Abington School District Receives First “Excellence in Education Award” from the Holocaust Awareness Museum and Education Center

At the School Board meeting last night, Dr. James Melchor, Assistant Director of Curriculum, provided information on the award the district received last week for our groundbreaking Holocaust and genocide education program.

Dr. Melchor stated that at the Holocaust Awareness Museum and Education Center’s Fifth Annual Educators’ Luncheon, Abington School District was presented with the Center’s inaugural “Excellence in Education” award for its pioneering efforts in the development of an internationally recognized Holocaust curriculum, educational programs, and professional development for staff.  In presenting the award, the Center’s president, Mr. Chuck Feldman, noted Abington was one of the first school districts in the country to provide Holocaust and genocide education to students in grades 5 through 12.

Accepting the award on behalf of the school district, Dr. Sichel reviewed the history of Abington School District’s instructional program regarding Holocaust awareness, from development of a Holocaust Curriculum Committee in the mid-1980s that led to the teaching of the history of the Holocaust as a mandated, district-wide curricular initiative beginning in 1990, to curricular work which has resulted in lesson updates to integrate Promethean Board technology and videotaping of presentations by Holocaust survivors.  Dr. Sichel noted that Holocaust-related instruction occurs in an age-appropriate manner through which students learn historical background and perspective and make connections to contemporary issues regarding tolerance, prejudice, diversity, and personal responsibility.

In addition to the school district receiving the “Excellence in Education Award,” Pennsylvania State Representative Madeleine Dean was also in attendance at the luncheon to present Abington School District with a citation from the Pennsylvania House of Representatives in recognition of the District’s leadership role in Holocaust education.

That citation reads, in part:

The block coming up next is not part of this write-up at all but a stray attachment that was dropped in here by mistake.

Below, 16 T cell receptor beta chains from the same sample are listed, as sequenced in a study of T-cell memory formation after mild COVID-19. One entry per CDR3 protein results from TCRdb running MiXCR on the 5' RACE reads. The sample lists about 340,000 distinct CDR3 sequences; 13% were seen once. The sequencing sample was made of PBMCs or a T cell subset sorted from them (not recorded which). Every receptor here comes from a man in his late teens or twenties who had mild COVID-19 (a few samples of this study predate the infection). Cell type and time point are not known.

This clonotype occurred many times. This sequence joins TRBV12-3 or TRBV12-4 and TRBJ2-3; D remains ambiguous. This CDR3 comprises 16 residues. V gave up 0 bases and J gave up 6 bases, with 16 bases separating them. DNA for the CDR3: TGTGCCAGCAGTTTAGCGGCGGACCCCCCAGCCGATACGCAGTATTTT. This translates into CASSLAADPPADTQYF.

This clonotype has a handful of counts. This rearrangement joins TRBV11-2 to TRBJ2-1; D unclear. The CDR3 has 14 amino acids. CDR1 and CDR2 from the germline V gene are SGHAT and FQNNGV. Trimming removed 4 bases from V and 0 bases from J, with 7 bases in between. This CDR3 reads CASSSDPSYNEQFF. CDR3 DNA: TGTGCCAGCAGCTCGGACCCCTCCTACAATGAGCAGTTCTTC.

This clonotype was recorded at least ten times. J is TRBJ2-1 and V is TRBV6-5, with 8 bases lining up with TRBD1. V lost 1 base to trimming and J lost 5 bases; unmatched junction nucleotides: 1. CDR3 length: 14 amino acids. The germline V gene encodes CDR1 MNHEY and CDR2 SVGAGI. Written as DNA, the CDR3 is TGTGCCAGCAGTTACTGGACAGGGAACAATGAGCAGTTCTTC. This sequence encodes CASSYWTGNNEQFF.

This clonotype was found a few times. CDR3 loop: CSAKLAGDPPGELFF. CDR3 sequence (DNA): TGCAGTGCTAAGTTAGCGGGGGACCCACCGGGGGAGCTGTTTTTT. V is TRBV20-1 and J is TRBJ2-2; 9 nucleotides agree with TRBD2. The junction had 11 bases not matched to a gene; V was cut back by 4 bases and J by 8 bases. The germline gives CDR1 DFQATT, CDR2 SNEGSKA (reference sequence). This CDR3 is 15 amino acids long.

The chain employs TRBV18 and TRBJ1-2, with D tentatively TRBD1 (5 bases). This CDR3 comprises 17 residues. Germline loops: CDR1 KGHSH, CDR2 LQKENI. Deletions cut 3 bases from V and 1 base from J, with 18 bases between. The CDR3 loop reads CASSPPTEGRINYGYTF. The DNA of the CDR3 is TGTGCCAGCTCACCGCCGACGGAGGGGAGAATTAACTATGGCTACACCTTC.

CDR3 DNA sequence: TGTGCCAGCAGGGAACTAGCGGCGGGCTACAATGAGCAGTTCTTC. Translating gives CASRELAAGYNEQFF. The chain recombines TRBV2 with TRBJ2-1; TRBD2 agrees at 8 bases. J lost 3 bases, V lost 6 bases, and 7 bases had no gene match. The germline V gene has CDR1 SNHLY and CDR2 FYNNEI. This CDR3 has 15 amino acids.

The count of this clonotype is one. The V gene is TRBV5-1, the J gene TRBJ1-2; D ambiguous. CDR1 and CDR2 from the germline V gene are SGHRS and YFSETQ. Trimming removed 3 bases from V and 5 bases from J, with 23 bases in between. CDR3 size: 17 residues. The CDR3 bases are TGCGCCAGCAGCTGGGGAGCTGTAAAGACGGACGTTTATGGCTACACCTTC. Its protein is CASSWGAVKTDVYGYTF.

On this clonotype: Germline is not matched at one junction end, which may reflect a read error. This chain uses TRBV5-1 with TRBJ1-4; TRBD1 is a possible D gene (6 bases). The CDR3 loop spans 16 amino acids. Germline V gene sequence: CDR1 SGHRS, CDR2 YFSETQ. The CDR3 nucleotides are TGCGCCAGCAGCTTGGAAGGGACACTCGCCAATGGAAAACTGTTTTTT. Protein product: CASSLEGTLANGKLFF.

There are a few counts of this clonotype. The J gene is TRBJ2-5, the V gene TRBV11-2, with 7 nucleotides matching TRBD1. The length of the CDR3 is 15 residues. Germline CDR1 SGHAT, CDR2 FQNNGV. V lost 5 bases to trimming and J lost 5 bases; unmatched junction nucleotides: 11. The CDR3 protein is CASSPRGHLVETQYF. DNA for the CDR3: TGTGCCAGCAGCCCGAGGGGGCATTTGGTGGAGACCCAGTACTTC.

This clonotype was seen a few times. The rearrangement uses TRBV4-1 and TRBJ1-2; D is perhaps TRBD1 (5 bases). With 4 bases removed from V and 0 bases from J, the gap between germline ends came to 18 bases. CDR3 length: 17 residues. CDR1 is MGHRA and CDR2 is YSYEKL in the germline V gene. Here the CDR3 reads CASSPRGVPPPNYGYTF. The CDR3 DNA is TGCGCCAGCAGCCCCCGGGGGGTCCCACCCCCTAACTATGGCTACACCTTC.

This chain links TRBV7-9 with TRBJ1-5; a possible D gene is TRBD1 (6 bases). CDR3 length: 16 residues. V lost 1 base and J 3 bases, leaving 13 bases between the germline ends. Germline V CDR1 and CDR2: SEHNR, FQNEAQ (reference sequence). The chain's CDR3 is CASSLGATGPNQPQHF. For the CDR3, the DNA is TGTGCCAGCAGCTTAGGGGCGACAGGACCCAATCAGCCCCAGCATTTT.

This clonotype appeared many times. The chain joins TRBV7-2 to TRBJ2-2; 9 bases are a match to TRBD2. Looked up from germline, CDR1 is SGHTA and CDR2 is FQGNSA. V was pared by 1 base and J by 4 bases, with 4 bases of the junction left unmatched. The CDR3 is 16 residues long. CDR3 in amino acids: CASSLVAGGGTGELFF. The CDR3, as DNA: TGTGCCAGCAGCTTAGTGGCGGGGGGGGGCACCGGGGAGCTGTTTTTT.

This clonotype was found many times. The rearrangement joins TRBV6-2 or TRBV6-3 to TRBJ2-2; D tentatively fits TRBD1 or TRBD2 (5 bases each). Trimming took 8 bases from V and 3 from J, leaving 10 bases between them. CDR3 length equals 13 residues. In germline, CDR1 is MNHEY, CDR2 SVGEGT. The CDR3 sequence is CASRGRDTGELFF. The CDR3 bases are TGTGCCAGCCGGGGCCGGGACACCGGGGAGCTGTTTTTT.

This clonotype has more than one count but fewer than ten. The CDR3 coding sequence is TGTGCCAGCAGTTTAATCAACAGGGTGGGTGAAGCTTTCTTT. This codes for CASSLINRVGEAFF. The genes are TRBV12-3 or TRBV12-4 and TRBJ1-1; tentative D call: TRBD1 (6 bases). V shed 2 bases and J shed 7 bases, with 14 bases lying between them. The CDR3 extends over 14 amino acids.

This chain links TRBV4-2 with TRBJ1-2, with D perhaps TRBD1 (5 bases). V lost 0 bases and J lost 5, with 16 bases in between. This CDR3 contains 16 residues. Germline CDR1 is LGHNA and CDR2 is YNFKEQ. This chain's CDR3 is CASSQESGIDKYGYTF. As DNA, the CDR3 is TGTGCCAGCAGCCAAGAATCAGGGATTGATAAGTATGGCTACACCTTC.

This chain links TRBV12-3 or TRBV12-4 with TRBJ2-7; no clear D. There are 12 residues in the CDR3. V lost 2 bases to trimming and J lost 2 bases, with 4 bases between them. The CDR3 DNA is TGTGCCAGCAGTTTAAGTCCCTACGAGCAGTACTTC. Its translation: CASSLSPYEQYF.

“Abington School District is being honored with the 2017 Excellence in Education Award by the Holocaust Awareness Museum and Education Center of Philadelphia at the 5th Annual Educators Luncheon on May 4, 2017.  Abington School District is being recognized for their pioneering efforts in the development of internationally recognized Holocaust curriculum and awareness/educational programs for grades 5 through 12. Abington School District has been a leader in Holocaust education, beginning in 1985/86 with the creation of the Abington School District Holocaust Curriculum Committee.  Abington School District made Holocaust education a priority, signaling to its students, faculty, staff, and wider community that the atrocities of the Holocaust must never be forgotten and that it is our responsibility to teach younger generations about this horrific time in history. As part of its instruction, Abington schools have welcomed Holocaust survivors to tell their stories and help students to understand how genocide affects real lives, beyond statistics or photographs in a textbook.  The district’s inclusion of Holocaust survivors also reminds students of the strength, hope, and resilience of persecuted people. Abington School District also presented professional development programs on Holocaust education to Abington librarians, and English, Reading, and Social Studies teachers from the junior high and senior high schools to ensure educators have the tools and training to appropriately address subjects of genocide and human rights violations with students.”

Shown here are photos of:  Dr. Sichel receiving the award from Mr. Feldman;  Ms. Deanne Comer, Ms. Lorraine Hirsh, and Ms. Cindi Pasceri – members of the original committee that created the groundbreaking curriculum – with Dr. Sichel and Dr. Melchor;  the award plaque; and the State House of Representatives citation.

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